The procurement of drugs with state budgetary sources is also carried out by using the Global Fund’s mechanism which, temporarily allows a country to avoid potential challenges. However, the main remaining questions are:

  • whether this mechanism will remain available for the use after the country’s transition from the Global Fund
  • and whether the country will be able to use the same benefits, including, to evade patent rights

Georgia, as a country with a low disease burden of HIV infection and, accordingly, with a low purchase power is not commercially interesting for pharmaceutical companies. Therefore, they will try to set the highest possible prices for medications to maximize their profits.

Taking into consideration that the incidence of HIV infection in the country is rising over years, this can become a quite heavy burden for the state budget.

To illustrate, we can compare prices of drugs procured by the Global Fund mechanism in Georgia with prices of the same drugs in other countries purchased under state procurement:

Georgia (Global Fund Mechanism) Poland

(State Procurement)


(State Procurement)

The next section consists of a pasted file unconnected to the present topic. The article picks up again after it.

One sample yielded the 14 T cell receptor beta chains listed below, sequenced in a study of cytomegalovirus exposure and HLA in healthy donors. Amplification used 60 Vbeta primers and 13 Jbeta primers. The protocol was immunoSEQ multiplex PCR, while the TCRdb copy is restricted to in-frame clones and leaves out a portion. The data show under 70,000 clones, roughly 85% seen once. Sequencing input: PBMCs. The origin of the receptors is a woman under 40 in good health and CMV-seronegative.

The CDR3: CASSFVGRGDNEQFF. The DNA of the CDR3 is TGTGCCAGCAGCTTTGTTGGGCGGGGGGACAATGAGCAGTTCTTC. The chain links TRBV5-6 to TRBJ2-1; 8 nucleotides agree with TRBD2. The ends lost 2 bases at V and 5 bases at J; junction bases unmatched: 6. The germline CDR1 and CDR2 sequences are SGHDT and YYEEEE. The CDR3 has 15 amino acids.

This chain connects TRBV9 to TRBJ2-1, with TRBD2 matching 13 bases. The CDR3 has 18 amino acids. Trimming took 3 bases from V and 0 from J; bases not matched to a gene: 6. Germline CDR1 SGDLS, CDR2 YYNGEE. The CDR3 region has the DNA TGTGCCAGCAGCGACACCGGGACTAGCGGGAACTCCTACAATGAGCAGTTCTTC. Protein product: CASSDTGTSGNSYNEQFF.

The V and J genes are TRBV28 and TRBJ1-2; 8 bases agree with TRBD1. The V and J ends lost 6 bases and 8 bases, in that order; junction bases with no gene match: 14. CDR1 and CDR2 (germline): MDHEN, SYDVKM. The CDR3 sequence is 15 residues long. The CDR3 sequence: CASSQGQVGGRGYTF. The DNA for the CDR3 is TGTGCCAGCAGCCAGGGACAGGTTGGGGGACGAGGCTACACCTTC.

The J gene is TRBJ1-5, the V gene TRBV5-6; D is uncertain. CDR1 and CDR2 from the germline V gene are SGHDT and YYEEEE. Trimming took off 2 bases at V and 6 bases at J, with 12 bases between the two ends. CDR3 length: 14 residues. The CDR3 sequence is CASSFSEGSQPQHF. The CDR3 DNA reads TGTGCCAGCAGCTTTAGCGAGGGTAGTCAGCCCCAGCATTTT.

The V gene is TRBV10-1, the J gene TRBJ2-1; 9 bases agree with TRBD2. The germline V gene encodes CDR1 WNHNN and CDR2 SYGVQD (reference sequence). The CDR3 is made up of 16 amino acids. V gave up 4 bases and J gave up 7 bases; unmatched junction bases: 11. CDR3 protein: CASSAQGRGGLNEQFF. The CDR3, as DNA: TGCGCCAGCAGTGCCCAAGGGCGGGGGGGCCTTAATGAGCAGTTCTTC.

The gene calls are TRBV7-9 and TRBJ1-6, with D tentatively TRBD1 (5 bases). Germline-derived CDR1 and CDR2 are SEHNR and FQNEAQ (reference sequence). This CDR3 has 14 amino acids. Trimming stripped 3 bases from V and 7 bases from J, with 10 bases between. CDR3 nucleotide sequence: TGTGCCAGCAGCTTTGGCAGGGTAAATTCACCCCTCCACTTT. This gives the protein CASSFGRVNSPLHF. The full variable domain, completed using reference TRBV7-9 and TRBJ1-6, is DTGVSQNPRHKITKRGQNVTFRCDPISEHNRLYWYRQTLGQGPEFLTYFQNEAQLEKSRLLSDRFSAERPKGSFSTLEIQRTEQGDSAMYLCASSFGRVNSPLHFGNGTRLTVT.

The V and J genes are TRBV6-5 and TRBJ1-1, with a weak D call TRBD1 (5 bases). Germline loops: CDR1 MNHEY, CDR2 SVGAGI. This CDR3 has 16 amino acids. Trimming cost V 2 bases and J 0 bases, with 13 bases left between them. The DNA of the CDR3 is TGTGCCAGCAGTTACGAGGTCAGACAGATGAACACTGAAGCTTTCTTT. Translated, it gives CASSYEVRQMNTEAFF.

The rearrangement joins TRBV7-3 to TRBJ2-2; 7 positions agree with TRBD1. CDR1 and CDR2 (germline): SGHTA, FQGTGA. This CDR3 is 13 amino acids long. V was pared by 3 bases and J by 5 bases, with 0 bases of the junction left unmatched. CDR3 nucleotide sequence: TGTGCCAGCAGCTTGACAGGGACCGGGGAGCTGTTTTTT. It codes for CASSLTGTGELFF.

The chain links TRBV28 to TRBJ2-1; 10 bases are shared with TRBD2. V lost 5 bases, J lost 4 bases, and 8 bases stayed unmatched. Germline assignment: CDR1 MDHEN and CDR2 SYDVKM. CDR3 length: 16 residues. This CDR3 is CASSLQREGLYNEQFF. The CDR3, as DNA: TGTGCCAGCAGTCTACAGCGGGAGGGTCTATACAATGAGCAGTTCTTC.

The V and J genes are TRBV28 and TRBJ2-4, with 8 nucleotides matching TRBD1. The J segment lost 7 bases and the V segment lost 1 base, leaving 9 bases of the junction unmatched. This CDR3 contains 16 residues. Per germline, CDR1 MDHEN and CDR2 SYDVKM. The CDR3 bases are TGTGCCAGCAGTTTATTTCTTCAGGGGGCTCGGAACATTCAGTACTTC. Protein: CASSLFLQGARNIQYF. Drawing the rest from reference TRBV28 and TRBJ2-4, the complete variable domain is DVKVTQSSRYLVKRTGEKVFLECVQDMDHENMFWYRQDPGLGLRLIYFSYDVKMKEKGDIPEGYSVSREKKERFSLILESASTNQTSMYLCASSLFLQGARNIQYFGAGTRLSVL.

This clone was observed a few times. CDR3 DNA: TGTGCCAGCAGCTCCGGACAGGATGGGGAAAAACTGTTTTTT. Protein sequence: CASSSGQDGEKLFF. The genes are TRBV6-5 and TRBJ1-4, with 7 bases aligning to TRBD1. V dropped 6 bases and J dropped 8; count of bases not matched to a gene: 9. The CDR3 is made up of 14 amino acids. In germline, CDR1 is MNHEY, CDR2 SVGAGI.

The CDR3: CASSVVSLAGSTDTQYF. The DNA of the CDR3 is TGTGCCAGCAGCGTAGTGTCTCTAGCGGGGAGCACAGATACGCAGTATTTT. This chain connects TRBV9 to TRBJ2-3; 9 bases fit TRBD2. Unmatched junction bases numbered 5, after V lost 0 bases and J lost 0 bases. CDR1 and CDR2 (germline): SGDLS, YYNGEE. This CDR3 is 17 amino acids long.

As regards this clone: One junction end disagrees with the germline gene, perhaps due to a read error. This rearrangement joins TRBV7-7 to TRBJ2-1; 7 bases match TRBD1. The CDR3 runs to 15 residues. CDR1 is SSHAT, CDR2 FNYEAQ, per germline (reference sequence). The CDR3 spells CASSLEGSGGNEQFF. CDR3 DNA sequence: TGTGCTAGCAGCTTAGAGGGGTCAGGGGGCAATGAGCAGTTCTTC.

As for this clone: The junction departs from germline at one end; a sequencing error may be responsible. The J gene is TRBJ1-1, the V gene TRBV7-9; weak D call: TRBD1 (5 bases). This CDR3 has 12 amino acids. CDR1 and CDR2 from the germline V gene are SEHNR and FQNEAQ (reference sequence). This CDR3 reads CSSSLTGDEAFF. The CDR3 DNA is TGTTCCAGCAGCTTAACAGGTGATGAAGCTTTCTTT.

Unit Cost


Package Cost


Unit Cost


Package Cost


Unit Cost


Package Cost


Abacavir 300mg tablet 0.1832 10.99 3.8125 228.75 3.4702 208.21
Abacavir + Lamivudine (combined drug) 600/300mg tablet 0.4163 12.49 14.1667 425 11.619 348.57
Atazanavir 300mg capsule 0.6 18 15.4167 462.5 14.8337 445.01
Darunavir 600mg tablet 1.667 70 11.025 661.5 11.6655 699.93[12]


This data is a clear illustration of what realities we may face and how big the rise in the level of expenditures we will have to deal with.

In countries indicated in the table as examples (Poland, Latvia) high prices on medications are exactly due to monopolies of pharmaceutical companies and patent restrictions which limit the availability of generic medicines on the market, restrict competition and decrease in prices of drugs.

To avoid similar developments in the country, it is important to immediately start working on changes in local legislation to create a favorable environment in terms of the availability of drugs and to establish a legal framework which will allow for making use of internationally recognized mechanisms for reducing prices of medications.

Health is a fundamental human right, that also covers access to essential lifesaving medicines. The invention of the medication and its physical existence does not mean access to it. We live in an environment where human life is in danger due to the greed of the pharmaceutical industry, where a human life depends on how much money an individual has. The state is obliged to provide a person with the right to health!